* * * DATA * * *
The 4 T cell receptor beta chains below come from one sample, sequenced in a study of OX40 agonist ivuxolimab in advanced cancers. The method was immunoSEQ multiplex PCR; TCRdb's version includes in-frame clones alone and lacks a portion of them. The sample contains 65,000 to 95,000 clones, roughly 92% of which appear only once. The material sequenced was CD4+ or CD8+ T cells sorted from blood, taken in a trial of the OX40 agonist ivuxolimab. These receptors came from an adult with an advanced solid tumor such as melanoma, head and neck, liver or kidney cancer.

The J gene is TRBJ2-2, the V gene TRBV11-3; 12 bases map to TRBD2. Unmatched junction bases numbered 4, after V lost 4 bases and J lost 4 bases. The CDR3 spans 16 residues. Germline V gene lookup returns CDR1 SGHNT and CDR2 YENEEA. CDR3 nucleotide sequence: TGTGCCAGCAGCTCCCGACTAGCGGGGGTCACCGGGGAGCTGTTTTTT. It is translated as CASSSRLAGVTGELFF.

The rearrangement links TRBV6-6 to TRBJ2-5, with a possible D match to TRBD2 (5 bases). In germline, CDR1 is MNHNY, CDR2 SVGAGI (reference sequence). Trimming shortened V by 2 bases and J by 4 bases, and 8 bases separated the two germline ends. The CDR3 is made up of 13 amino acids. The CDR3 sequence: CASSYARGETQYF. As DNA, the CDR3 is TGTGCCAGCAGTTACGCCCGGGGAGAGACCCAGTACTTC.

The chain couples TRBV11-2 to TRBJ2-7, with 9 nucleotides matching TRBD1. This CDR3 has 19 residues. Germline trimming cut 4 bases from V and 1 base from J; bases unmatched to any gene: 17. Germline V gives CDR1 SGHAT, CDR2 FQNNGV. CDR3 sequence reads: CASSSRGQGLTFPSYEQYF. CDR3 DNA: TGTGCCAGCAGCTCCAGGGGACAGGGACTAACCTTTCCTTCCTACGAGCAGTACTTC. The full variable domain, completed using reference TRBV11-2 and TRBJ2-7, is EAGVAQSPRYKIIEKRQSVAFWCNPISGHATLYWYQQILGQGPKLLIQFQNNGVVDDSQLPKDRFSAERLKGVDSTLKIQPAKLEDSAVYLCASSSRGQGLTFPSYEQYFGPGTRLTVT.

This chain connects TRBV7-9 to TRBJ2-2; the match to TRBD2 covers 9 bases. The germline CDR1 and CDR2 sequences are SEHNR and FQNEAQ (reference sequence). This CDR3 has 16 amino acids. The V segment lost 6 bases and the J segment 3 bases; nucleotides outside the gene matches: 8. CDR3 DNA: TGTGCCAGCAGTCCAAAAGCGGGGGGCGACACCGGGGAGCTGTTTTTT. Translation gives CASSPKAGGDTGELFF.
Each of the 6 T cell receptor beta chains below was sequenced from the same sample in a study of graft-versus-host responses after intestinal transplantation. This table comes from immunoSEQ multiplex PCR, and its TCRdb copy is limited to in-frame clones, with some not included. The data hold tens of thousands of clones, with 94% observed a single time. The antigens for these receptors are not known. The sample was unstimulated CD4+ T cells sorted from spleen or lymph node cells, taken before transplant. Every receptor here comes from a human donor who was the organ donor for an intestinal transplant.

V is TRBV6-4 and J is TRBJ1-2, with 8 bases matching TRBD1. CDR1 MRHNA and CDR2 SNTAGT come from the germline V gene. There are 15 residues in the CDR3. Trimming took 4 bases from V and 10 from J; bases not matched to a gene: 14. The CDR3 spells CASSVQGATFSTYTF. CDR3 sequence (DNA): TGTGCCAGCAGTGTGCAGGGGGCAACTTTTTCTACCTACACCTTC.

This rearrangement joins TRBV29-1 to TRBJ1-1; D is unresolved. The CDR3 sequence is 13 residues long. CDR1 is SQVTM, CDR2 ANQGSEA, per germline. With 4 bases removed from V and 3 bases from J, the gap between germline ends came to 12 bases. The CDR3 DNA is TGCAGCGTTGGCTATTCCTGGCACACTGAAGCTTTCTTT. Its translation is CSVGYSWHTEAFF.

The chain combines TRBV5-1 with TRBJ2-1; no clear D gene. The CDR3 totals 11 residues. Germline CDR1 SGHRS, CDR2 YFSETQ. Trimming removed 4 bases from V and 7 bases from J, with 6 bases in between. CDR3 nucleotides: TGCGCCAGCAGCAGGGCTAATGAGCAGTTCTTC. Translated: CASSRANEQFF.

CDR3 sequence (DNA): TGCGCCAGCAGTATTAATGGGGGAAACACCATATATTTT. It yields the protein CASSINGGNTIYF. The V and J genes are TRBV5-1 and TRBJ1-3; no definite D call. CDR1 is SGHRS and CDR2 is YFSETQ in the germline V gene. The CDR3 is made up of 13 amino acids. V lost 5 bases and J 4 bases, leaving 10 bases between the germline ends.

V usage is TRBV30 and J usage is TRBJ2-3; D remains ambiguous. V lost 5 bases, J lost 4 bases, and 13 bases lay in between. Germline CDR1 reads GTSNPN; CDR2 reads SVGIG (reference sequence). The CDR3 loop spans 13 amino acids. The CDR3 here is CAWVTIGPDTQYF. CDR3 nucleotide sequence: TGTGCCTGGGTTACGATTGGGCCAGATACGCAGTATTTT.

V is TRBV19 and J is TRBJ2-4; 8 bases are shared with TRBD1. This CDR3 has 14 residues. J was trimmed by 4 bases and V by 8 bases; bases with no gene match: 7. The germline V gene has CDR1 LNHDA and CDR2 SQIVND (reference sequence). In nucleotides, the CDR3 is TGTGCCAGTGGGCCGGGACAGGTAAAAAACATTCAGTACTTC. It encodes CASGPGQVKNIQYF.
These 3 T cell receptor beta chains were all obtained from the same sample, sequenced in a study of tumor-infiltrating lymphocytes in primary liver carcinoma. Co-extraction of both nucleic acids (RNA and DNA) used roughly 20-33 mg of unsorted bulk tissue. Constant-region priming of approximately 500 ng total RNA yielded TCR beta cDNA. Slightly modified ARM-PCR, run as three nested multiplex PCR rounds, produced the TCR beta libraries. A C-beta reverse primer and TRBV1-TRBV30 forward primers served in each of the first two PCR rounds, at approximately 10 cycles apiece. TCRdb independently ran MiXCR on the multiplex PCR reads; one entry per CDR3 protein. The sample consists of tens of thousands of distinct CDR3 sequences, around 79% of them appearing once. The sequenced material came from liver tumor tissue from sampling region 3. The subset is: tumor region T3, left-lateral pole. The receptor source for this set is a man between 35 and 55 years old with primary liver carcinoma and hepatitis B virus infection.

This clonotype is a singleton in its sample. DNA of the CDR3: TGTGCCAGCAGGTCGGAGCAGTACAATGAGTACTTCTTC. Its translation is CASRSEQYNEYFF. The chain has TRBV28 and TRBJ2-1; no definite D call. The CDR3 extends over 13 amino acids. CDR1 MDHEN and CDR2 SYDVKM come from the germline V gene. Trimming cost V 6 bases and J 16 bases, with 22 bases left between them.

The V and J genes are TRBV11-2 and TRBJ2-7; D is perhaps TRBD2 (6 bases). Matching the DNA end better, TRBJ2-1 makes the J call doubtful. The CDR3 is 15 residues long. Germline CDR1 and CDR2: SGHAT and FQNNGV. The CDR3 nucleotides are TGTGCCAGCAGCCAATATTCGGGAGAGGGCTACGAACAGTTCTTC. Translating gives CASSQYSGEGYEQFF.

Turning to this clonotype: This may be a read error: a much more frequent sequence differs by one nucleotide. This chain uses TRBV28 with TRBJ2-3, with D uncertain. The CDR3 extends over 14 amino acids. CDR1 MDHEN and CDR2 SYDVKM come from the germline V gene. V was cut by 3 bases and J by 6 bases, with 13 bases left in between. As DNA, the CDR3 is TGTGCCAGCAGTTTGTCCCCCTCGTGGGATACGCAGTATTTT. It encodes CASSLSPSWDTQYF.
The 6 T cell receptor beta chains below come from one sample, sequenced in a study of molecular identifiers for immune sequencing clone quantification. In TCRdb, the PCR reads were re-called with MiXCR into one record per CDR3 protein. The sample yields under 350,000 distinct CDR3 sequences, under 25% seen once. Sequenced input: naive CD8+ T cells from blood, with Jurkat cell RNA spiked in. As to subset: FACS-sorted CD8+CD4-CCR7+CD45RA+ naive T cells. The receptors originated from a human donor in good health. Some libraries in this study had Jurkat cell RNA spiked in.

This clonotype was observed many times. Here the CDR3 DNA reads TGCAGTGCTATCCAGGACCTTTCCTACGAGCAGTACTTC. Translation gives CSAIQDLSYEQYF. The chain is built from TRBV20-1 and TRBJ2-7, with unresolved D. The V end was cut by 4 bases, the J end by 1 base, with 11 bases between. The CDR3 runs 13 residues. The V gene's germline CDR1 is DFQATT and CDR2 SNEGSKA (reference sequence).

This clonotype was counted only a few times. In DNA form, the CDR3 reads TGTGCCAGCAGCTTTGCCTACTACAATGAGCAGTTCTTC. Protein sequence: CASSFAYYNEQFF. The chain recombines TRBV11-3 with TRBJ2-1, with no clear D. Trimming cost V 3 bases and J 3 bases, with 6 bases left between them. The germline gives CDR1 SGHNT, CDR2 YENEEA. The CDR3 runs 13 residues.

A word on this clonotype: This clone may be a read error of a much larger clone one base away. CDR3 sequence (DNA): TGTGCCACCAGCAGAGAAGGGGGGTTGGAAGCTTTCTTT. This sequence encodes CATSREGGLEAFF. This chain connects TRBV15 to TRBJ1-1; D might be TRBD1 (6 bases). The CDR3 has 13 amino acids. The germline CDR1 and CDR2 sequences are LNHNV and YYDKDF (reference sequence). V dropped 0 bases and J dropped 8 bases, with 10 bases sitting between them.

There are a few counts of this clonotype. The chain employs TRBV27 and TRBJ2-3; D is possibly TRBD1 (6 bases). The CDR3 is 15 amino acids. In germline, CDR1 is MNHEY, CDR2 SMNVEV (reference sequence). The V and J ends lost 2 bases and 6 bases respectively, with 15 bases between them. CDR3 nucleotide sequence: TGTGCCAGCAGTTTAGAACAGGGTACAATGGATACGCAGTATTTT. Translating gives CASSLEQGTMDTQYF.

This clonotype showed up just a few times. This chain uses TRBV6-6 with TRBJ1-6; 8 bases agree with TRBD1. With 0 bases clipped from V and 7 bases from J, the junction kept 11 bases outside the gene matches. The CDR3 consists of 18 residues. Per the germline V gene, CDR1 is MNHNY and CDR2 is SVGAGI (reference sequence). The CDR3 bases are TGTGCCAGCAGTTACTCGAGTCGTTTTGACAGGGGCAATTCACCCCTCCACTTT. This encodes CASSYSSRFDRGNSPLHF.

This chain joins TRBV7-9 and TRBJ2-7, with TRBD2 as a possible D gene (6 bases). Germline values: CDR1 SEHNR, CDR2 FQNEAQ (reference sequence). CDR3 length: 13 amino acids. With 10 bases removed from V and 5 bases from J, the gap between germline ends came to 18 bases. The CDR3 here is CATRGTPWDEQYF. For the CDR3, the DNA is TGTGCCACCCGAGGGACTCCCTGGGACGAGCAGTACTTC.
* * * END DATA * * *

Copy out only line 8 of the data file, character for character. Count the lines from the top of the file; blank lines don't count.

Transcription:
This rearrangement joins TRBV29-1 to TRBJ1-1; D is unresolved. The CDR3 sequence is 13 residues long. CDR1 is SQVTM, CDR2 ANQGSEA, per germline. With 4 bases removed from V and 3 bases from J, the gap between germline ends came to 12 bases. The CDR3 DNA is TGCAGCGTTGGCTATTCCTGGCACACTGAAGCTTTCTTT. Its translation is CSVGYSWHTEAFF.